Pursuit of Perfection (Video)

 

LeCorbusier and the Pursuit of Perfection

Daniella on Design

… I visited “An Atlas of Modern Landscapes” at MoMA. This exhibition tells the story of a legend, Charles-Édouard Jeanneret. He called himself Le Corbusier, and he changed the course of architecture.

Born in Switzerland in 1887, Le Corbusier began his career as a painter, and remained an artist for the entire scope of his career. He was an artist when designing interiors, furniture, and villas; he was an artist when building residential towers, and when planning cities across the globe. Le Corbusier demonstrated that simplicity does not indicate lack, but rather a sophisticated, stylish, and intelligent choice. He is widely considered among the most influential architects of our time, not just in the west, but throughout the world. He believed in the power of architecture to elevate humanity.

At the core of the Modern Movement was the idea of liberating architecture from 19th-century historicism, but Le Corbusier took it further than most of his contemporaries. Aided by unconventional ideas, new materials, and abstract language, he formulated an innovative model for domestic architecture in the form of white, cubist houses. He built sleek villas in the 1920’s for clients of progressive taste, and called them “machines for living in.” His villas embody clarity, rationality, and simplicity, outstripping traditional formulas. Clean, spare, hygienic, and healthy; they echo sculpture in elegance and intent. Perhaps his most spectacular creation from this period is the Villa Savoye, the culmination of his signature. In the flush of success, he reinvented his approach and built the organic Ronchamp Chapel, among the singular religious buildings of modern times.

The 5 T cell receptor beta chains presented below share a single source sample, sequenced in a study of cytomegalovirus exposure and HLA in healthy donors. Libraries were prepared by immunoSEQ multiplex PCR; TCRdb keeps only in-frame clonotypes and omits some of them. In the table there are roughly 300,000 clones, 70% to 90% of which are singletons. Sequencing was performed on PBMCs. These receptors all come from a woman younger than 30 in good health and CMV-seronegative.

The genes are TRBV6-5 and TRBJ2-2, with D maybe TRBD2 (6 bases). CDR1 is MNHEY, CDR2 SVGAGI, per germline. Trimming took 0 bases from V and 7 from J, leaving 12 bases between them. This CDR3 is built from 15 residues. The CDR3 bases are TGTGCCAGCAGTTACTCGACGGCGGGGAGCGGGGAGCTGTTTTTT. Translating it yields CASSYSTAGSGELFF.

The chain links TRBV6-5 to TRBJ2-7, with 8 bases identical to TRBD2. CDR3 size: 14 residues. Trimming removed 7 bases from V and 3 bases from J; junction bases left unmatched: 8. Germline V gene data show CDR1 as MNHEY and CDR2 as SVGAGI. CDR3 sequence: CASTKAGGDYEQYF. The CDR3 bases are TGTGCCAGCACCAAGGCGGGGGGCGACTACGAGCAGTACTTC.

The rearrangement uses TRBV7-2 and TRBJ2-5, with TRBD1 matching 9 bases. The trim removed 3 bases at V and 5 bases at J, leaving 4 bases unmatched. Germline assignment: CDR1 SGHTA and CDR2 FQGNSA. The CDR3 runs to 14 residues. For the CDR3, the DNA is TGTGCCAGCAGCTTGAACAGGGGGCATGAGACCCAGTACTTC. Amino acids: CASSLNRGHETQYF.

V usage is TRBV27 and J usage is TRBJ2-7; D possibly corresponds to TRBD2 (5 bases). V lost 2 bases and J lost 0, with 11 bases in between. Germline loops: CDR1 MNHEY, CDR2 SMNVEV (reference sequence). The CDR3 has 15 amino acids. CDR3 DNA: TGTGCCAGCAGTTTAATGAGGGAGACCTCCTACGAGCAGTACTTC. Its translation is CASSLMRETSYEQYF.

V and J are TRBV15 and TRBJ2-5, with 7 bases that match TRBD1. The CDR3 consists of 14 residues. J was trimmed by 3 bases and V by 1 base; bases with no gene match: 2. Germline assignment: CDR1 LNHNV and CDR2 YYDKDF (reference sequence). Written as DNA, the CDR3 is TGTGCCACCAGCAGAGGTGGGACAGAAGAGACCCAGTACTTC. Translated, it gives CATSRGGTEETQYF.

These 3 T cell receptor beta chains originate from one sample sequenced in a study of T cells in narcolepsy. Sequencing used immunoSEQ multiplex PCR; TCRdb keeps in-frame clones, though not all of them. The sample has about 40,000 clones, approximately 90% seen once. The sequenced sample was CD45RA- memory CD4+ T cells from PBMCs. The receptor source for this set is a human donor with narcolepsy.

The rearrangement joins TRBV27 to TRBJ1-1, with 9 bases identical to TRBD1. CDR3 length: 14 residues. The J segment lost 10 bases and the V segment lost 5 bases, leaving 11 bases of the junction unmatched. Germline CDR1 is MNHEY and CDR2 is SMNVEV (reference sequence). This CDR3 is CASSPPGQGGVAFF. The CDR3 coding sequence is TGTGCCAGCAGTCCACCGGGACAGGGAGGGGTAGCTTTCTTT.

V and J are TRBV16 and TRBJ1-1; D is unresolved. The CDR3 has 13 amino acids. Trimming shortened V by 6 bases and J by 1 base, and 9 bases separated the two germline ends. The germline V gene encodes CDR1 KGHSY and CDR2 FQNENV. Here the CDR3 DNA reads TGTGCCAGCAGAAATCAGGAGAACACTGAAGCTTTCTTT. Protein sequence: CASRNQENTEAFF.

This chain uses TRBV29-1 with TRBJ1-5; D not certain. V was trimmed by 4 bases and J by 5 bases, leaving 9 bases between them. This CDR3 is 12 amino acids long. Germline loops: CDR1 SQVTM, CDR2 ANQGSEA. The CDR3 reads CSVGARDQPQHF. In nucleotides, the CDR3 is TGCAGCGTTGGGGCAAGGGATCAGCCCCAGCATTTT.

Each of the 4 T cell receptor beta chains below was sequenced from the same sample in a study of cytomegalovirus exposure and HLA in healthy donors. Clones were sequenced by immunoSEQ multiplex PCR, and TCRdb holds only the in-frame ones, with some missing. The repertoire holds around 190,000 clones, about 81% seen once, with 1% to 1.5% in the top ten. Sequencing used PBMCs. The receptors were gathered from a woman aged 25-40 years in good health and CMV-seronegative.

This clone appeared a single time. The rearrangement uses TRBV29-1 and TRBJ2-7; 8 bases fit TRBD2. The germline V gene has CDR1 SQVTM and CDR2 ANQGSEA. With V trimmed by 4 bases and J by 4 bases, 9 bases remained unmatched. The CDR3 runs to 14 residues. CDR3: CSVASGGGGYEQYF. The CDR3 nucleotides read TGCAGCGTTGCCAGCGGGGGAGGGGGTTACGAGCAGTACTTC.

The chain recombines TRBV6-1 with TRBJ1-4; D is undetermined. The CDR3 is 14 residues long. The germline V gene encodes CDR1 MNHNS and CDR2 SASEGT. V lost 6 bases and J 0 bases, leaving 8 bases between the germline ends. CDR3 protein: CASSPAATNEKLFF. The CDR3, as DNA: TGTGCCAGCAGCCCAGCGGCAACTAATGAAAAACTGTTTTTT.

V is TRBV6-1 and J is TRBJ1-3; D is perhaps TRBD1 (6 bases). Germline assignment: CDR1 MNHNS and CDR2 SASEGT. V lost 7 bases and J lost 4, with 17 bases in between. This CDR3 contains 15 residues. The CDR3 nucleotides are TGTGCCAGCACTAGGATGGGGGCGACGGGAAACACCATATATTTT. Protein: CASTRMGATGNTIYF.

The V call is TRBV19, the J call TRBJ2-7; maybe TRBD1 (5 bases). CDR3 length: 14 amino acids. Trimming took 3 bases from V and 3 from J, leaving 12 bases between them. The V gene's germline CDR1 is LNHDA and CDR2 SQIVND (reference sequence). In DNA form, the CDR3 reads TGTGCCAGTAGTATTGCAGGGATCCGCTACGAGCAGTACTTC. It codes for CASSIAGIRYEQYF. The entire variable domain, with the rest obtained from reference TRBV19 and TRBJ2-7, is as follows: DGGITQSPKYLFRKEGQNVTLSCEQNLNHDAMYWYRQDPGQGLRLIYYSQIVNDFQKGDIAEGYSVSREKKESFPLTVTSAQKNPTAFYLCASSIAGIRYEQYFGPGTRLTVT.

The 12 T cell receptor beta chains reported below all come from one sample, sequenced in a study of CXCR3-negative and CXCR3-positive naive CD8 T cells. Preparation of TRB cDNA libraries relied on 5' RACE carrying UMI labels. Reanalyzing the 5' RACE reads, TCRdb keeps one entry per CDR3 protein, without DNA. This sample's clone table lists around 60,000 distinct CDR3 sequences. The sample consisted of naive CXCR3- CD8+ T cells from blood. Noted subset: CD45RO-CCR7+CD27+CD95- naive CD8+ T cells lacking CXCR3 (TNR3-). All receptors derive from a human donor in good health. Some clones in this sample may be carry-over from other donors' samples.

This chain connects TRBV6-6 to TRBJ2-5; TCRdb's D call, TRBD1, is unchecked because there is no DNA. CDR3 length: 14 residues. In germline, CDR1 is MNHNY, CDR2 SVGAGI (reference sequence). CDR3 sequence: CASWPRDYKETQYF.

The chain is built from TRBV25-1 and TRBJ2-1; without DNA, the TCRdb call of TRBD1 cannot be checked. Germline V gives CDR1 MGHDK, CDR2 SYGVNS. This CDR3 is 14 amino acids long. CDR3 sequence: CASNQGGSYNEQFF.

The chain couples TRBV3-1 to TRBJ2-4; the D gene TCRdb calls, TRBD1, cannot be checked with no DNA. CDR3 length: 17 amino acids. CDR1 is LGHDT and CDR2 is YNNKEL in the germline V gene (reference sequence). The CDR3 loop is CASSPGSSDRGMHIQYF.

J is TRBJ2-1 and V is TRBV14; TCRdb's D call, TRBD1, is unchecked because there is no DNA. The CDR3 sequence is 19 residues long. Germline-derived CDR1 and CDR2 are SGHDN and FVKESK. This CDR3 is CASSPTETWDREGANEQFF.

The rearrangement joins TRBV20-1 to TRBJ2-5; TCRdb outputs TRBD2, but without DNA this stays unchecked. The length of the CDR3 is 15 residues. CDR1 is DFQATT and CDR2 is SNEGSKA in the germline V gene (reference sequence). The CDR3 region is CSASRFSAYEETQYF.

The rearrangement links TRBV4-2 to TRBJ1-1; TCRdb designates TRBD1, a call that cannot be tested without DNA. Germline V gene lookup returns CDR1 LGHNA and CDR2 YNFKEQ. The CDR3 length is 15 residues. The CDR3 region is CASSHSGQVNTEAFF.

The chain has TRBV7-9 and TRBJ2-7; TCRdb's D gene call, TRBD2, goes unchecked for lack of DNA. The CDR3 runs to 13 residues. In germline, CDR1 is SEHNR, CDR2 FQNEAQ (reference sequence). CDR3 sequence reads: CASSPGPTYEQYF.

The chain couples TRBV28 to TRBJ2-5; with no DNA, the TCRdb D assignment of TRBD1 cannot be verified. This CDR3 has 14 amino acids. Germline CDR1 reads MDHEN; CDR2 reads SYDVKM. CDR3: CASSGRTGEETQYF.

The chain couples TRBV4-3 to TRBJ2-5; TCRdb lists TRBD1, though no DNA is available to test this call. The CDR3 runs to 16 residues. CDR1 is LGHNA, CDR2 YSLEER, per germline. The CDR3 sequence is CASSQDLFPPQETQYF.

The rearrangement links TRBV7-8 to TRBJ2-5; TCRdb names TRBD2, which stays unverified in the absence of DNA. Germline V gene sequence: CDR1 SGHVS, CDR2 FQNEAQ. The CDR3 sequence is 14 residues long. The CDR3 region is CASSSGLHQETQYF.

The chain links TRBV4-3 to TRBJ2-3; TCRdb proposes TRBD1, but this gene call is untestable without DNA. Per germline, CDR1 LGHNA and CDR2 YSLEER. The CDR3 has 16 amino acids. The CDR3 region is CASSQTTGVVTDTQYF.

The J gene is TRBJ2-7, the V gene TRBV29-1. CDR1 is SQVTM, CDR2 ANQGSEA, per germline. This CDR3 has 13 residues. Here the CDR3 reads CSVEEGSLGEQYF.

Later in Le Corbusier’s career, he stirred controversy by proposing widely spaced residential skyscrapers in Paris, and tried to convince the city to demolish the historic district of La Marais and replace it with his towers. Instead, the cities of his vision took shape far from Paris. It was in Chandigarh, a northern metropolis of India, that Le Corbusier fulfilled his revolutionary urban plan.

MoMa’s exhibition documents a unique 20th century legacy. But it neglects to reveal the tragedy of a Le Corbusier, whose troubled relationship with his mother twisted the course of his career, and whose life was beset with scandals. On the committee to plan the United Nations, he was upstaged by his young colleague Oscar Niemyer. Le Corbusier foiled Niemyer’s stunning plans by among other things, eliminating plazas. In 1965, he left Le Cabanon, a small wooden house he built as a summer retreat on the breathtaking Cote d’Azur, and against doctor’s orders, he went for a swim in the Mediterranean. His subsequent death remains a mystery.

Daniella Ohad